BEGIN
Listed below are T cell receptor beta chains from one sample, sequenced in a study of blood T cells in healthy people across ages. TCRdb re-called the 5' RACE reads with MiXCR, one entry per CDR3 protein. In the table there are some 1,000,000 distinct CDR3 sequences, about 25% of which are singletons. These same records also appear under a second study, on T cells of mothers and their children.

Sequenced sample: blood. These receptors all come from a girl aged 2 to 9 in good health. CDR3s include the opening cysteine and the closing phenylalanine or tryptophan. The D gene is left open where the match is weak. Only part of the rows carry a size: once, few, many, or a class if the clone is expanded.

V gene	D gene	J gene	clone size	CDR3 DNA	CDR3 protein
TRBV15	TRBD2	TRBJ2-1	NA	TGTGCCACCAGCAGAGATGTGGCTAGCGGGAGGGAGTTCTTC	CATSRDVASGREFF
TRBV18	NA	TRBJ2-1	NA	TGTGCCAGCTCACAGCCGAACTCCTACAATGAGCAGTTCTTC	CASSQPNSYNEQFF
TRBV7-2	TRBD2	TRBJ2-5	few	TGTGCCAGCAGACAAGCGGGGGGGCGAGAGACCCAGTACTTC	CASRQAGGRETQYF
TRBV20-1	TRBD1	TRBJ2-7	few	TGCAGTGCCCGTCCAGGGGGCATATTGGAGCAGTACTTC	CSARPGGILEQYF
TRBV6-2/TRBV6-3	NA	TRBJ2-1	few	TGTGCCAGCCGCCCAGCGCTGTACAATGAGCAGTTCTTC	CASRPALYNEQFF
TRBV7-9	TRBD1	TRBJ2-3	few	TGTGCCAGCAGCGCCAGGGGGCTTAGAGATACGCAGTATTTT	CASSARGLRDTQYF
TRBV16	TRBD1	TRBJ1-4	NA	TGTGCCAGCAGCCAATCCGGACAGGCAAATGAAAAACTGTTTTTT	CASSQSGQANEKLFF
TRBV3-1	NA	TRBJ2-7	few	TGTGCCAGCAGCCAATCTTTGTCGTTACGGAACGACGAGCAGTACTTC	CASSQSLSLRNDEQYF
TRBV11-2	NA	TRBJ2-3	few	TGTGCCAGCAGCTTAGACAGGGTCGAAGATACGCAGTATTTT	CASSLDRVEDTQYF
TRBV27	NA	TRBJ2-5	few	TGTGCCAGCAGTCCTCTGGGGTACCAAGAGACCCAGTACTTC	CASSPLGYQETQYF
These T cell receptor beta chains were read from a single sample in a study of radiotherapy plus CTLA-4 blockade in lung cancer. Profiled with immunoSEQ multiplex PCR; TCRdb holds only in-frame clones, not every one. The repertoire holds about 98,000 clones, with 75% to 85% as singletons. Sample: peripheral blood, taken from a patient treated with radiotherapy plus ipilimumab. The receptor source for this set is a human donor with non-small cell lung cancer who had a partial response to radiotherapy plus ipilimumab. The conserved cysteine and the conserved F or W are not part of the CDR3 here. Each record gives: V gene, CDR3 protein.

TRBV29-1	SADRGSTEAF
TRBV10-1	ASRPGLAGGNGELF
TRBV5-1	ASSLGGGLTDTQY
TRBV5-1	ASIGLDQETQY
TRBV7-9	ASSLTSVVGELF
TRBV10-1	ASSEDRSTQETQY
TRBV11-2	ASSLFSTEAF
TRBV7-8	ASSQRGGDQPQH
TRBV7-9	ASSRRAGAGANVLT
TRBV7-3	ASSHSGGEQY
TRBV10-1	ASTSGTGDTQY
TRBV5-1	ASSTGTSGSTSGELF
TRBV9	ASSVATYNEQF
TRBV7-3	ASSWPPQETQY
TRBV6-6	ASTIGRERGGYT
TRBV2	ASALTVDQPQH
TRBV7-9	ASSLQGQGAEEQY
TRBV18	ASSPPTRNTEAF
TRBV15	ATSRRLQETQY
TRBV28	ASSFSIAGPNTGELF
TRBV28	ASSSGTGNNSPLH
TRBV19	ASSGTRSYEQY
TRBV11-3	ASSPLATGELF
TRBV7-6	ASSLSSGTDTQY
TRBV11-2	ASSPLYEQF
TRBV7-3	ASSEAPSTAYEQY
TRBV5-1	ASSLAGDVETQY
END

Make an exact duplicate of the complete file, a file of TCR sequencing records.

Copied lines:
Listed below are T cell receptor beta chains from one sample, sequenced in a study of blood T cells in healthy people across ages. TCRdb re-called the 5' RACE reads with MiXCR, one entry per CDR3 protein. In the table there are some 1,000,000 distinct CDR3 sequences, about 25% of which are singletons. These same records also appear under a second study, on T cells of mothers and their children.

Sequenced sample: blood. These receptors all come from a girl aged 2 to 9 in good health. CDR3s include the opening cysteine and the closing phenylalanine or tryptophan. The D gene is left open where the match is weak. Only part of the rows carry a size: once, few, many, or a class if the clone is expanded.

V gene	D gene	J gene	clone size	CDR3 DNA	CDR3 protein
TRBV15	TRBD2	TRBJ2-1	NA	TGTGCCACCAGCAGAGATGTGGCTAGCGGGAGGGAGTTCTTC	CATSRDVASGREFF
TRBV18	NA	TRBJ2-1	NA	TGTGCCAGCTCACAGCCGAACTCCTACAATGAGCAGTTCTTC	CASSQPNSYNEQFF
TRBV7-2	TRBD2	TRBJ2-5	few	TGTGCCAGCAGACAAGCGGGGGGGCGAGAGACCCAGTACTTC	CASRQAGGRETQYF
TRBV20-1	TRBD1	TRBJ2-7	few	TGCAGTGCCCGTCCAGGGGGCATATTGGAGCAGTACTTC	CSARPGGILEQYF
TRBV6-2/TRBV6-3	NA	TRBJ2-1	few	TGTGCCAGCCGCCCAGCGCTGTACAATGAGCAGTTCTTC	CASRPALYNEQFF
TRBV7-9	TRBD1	TRBJ2-3	few	TGTGCCAGCAGCGCCAGGGGGCTTAGAGATACGCAGTATTTT	CASSARGLRDTQYF
TRBV16	TRBD1	TRBJ1-4	NA	TGTGCCAGCAGCCAATCCGGACAGGCAAATGAAAAACTGTTTTTT	CASSQSGQANEKLFF
TRBV3-1	NA	TRBJ2-7	few	TGTGCCAGCAGCCAATCTTTGTCGTTACGGAACGACGAGCAGTACTTC	CASSQSLSLRNDEQYF
TRBV11-2	NA	TRBJ2-3	few	TGTGCCAGCAGCTTAGACAGGGTCGAAGATACGCAGTATTTT	CASSLDRVEDTQYF
TRBV27	NA	TRBJ2-5	few	TGTGCCAGCAGTCCTCTGGGGTACCAAGAGACCCAGTACTTC	CASSPLGYQETQYF
These T cell receptor beta chains were read from a single sample in a study of radiotherapy plus CTLA-4 blockade in lung cancer. Profiled with immunoSEQ multiplex PCR; TCRdb holds only in-frame clones, not every one. The repertoire holds about 98,000 clones, with 75% to 85% as singletons. Sample: peripheral blood, taken from a patient treated with radiotherapy plus ipilimumab. The receptor source for this set is a human donor with non-small cell lung cancer who had a partial response to radiotherapy plus ipilimumab. The conserved cysteine and the conserved F or W are not part of the CDR3 here. Each record gives: V gene, CDR3 protein.

TRBV29-1	SADRGSTEAF
TRBV10-1	ASRPGLAGGNGELF
TRBV5-1	ASSLGGGLTDTQY
TRBV5-1	ASIGLDQETQY
TRBV7-9	ASSLTSVVGELF
TRBV10-1	ASSEDRSTQETQY
TRBV11-2	ASSLFSTEAF
TRBV7-8	ASSQRGGDQPQH
TRBV7-9	ASSRRAGAGANVLT
TRBV7-3	ASSHSGGEQY
TRBV10-1	ASTSGTGDTQY
TRBV5-1	ASSTGTSGSTSGELF
TRBV9	ASSVATYNEQF
TRBV7-3	ASSWPPQETQY
TRBV6-6	ASTIGRERGGYT
TRBV2	ASALTVDQPQH
TRBV7-9	ASSLQGQGAEEQY
TRBV18	ASSPPTRNTEAF
TRBV15	ATSRRLQETQY
TRBV28	ASSFSIAGPNTGELF
TRBV28	ASSSGTGNNSPLH
TRBV19	ASSGTRSYEQY
TRBV11-3	ASSPLATGELF
TRBV7-6	ASSLSSGTDTQY
TRBV11-2	ASSPLYEQF
TRBV7-3	ASSEAPSTAYEQY
TRBV5-1	ASSLAGDVETQY